Learn more before judging health bill
It is no wonder that Gov. Jim Justice and U.S. Sens. Shelley Moore Capito and Joe Manchin have expressed concern about the impact on West Virginia of a plan to replace Obamacare. They worry it may leave as many as one in 10 residents of the state without health insurance.
A bill introduced this week in the House of Representatives would overhaul the current national health insurance program dramatically. One aspect of it, Medicaid, already is drawing fire.
Capito, R-W.Va., is among senators who have notified Senate Majority Leader Mitch McConnell, R-Ky., of their concerns. Manchin, D-W.Va., previously had expressed serious reservations about any reform bill affecting West Virginians on Medicaid.
And on Tuesday, Justice singled out Mountain State residents who were enrolled in Medicaid because of Obamacare’s expansion of that program. No action by Congress that would “leave them out in the cold” is acceptable, he said.
Expansion of Medicaid added between 14 million and 16 million people to the program’s rolls. That brings the total of Americans who rely on Medicaid to 73.4 million — not far from one-fourth of the U.S. population.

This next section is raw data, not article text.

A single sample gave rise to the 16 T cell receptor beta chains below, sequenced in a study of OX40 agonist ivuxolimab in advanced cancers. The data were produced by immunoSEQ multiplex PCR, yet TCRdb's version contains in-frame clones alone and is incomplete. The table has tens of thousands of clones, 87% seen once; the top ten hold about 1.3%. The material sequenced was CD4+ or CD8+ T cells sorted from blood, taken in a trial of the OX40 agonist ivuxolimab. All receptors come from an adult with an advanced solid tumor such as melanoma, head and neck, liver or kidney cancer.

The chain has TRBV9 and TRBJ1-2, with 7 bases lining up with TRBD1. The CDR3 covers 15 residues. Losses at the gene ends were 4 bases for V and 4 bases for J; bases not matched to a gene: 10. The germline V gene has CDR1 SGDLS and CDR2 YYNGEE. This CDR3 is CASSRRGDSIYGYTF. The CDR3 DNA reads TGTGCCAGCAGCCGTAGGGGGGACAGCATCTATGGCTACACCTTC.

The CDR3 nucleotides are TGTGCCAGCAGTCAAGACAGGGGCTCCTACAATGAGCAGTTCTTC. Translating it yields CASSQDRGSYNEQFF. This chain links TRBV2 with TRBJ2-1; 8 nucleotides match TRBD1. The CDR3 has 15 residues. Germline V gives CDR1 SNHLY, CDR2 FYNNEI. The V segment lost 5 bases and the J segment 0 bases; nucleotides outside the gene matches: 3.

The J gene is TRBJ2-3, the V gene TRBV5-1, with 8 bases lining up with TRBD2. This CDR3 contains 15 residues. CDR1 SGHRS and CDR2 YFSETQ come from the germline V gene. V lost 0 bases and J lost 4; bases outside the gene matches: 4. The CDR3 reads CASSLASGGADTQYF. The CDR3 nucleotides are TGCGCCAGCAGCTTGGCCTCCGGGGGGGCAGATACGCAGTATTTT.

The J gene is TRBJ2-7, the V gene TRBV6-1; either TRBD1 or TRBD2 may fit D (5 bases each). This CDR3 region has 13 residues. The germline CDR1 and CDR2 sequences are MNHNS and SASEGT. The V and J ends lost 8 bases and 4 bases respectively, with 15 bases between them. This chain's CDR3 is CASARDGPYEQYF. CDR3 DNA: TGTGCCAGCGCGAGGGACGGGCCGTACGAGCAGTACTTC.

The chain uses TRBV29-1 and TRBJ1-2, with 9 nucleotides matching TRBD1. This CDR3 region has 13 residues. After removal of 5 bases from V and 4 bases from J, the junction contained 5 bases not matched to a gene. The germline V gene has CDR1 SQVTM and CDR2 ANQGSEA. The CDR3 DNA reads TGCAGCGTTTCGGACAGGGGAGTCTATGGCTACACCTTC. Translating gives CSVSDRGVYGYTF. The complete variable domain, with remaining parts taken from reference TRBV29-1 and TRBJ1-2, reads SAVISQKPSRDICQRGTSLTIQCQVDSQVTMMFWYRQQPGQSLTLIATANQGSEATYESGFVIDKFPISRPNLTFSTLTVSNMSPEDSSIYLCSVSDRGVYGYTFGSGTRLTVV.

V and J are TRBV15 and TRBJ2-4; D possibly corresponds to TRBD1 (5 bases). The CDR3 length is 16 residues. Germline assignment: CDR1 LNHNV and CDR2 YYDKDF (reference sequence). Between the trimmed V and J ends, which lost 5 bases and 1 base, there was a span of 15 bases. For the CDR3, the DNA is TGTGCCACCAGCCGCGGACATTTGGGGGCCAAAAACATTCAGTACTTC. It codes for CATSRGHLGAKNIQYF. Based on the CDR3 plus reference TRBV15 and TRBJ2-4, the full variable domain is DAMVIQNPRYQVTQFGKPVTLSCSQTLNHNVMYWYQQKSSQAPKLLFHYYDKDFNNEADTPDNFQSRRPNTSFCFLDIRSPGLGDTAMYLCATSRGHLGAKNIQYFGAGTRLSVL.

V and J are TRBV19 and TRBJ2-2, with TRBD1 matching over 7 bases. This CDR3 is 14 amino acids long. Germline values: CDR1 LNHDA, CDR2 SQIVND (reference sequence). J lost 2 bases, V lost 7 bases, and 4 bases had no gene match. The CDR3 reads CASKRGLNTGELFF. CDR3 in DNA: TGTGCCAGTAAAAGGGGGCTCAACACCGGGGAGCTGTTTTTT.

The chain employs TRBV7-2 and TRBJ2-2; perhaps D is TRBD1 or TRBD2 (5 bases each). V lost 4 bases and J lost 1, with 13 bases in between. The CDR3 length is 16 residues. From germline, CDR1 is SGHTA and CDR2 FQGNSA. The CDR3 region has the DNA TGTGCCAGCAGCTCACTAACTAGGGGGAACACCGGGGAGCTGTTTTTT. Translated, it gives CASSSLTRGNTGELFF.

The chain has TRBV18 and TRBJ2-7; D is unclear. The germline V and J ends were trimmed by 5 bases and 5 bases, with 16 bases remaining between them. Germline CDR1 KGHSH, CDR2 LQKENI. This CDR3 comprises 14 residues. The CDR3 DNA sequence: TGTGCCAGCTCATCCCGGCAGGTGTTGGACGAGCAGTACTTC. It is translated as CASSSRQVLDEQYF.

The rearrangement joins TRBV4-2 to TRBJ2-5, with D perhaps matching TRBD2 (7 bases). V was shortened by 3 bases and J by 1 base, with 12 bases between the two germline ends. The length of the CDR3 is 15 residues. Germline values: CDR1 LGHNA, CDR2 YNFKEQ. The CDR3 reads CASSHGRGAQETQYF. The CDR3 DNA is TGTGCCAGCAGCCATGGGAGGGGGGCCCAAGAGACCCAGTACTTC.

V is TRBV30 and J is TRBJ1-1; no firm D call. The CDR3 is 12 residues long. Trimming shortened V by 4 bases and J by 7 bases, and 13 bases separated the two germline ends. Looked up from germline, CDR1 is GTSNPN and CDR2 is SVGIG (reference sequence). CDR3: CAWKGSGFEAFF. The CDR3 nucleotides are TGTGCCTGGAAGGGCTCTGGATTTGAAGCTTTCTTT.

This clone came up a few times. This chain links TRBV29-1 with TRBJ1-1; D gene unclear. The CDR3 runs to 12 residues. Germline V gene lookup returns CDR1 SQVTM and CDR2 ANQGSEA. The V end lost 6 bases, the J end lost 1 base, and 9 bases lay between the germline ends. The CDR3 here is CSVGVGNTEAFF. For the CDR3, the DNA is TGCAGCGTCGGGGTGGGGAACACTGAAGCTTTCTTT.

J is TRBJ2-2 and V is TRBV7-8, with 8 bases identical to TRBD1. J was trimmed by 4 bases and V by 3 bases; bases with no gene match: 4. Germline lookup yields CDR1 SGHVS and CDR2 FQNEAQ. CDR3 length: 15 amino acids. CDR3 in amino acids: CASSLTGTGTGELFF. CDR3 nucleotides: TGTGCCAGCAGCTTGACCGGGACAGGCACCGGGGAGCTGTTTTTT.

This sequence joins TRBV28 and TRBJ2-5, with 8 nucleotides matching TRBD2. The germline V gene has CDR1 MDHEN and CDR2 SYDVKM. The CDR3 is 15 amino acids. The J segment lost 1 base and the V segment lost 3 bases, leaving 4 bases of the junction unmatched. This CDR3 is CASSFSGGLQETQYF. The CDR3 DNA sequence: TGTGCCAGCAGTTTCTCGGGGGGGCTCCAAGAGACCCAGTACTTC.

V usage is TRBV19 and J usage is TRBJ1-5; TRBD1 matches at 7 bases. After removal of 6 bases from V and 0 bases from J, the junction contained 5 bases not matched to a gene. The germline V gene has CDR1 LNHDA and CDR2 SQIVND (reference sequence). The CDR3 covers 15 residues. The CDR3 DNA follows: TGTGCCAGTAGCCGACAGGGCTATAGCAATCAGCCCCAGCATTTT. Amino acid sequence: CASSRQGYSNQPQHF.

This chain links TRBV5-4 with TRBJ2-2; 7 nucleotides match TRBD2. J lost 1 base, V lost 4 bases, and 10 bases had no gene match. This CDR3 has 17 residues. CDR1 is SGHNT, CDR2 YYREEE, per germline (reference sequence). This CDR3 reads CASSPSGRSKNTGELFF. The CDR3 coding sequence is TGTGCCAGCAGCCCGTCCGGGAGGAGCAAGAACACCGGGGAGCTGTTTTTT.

Here in West Virginia, Medicaid’s impact is much greater. About 510,200 of the state’s approximately 1.8 million people receive Medicaid benefits.
Of that total, about 180,500 were added by the Obamacare expansion, for which the federal government pays nearly the entire cost.
Clearly, the governor and senators fear that limits on Medicaid contained in the House bill could jerk the health insurance rug out from under one-tenth of the state’s residents.
It may not come to that, however. According to published reports, the House bill would continue current levels of Medicaid funding until the end of 2019. Even after that, states could continue to receive about the same level of support they get now for people enrolled then in Medicaid.
Federal support for the program would be decreased only for new enrollees.
In other words, the state would continue to receive federal subsidies for those now on Medicaid.
That makes the outlook much less grim.
Still, Justice and the senators are right to be concerned. Justice already has said state officials are analyzing the House bill for more specifics. State officials and members of Congress should withhold judgment until they know more about the proposal.